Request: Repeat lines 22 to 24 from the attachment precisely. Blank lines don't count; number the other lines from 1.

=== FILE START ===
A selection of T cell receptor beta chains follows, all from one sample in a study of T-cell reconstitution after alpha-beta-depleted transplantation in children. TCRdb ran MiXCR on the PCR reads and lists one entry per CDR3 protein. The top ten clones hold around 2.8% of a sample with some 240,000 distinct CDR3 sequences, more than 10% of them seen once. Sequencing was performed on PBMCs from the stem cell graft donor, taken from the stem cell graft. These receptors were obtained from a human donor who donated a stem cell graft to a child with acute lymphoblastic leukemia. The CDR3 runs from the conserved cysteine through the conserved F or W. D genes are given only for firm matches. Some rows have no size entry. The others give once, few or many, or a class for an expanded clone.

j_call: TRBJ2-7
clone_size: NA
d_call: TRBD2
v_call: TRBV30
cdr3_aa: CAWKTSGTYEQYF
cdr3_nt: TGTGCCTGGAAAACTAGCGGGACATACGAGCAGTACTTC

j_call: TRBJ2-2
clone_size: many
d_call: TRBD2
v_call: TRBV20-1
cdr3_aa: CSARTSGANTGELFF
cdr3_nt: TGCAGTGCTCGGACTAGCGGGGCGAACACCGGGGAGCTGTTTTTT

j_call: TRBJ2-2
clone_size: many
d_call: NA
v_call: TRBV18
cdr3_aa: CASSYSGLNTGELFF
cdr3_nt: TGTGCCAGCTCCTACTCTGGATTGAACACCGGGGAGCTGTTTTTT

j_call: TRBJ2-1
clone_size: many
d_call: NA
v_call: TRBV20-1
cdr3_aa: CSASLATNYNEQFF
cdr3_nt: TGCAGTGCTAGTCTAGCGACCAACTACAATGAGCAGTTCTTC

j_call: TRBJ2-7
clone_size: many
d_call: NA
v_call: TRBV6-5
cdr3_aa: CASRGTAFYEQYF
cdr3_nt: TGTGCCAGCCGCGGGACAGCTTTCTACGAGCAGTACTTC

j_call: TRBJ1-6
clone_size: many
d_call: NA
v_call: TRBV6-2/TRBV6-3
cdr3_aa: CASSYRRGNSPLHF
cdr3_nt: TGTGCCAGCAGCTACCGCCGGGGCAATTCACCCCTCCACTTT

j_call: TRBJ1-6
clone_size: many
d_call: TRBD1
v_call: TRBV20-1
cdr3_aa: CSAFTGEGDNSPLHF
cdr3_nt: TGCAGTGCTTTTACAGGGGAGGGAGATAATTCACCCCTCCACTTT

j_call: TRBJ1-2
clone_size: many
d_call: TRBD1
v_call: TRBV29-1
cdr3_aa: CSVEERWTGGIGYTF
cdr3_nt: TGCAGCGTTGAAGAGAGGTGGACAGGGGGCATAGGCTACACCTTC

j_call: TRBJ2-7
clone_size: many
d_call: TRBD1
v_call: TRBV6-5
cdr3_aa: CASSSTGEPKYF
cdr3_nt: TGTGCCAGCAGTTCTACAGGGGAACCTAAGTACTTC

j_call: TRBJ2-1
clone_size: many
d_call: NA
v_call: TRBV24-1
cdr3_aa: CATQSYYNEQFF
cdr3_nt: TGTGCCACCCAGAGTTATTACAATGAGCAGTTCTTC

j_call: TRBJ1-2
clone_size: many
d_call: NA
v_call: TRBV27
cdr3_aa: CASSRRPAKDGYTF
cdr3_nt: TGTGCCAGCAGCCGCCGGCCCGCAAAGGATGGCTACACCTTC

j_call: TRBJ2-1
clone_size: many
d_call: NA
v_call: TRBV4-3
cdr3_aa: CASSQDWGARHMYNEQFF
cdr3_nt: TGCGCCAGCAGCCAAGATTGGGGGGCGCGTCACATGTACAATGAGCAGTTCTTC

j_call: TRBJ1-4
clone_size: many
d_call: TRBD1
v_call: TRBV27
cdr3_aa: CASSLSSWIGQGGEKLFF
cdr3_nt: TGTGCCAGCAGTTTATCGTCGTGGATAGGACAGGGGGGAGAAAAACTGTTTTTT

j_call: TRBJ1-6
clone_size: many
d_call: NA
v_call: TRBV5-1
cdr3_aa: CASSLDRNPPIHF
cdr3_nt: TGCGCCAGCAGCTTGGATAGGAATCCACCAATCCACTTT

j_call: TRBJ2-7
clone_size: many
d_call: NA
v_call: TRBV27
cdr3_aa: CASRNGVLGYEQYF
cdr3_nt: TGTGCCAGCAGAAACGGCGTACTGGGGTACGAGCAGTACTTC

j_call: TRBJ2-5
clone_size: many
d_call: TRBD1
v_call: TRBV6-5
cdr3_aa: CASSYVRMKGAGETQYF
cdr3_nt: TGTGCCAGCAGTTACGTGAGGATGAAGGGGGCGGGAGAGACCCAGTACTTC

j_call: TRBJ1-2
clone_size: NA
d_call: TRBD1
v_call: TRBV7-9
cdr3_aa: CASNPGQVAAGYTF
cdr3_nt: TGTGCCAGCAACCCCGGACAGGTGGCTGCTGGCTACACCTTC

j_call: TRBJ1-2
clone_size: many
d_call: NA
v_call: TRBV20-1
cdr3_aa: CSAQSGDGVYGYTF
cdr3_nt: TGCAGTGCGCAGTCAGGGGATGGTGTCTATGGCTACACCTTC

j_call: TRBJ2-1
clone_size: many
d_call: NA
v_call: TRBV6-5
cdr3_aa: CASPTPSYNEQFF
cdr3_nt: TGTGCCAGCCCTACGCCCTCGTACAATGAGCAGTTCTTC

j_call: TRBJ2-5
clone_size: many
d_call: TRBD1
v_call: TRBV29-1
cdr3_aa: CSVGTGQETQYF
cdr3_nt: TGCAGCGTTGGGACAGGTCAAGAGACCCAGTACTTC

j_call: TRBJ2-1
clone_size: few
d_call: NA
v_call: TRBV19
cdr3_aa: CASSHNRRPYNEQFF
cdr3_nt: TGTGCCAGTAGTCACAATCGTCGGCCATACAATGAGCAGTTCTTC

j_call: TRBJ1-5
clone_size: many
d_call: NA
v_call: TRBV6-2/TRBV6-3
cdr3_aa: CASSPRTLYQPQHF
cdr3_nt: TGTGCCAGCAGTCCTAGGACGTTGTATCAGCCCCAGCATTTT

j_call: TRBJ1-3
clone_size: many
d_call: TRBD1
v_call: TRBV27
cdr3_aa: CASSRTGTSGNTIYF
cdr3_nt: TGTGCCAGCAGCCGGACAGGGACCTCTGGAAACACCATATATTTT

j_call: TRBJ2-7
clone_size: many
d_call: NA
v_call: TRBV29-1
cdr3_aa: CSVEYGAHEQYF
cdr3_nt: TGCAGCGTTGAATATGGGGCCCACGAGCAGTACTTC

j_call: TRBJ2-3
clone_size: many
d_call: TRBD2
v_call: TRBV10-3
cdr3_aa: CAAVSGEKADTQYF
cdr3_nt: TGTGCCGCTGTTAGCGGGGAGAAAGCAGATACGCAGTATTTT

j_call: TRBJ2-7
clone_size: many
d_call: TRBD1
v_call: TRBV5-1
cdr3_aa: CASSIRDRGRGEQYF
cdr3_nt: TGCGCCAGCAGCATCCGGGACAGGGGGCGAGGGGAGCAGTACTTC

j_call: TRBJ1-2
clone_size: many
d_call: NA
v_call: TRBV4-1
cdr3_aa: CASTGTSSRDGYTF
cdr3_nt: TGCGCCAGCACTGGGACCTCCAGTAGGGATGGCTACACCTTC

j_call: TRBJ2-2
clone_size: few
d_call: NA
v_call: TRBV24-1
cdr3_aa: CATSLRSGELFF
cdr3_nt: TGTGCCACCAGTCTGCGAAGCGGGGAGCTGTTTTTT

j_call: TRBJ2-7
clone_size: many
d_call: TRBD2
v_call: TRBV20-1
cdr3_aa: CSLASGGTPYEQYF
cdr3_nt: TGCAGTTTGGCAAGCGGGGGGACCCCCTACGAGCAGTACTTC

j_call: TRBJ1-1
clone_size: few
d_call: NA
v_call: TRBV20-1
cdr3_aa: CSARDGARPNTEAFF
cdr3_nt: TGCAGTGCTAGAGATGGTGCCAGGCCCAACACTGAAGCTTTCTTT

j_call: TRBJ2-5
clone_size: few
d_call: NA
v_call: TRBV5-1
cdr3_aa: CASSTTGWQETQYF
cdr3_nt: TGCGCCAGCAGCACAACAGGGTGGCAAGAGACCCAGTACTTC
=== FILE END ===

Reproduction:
d_call: NA
v_call: TRBV20-1
cdr3_aa: CSASLATNYNEQFF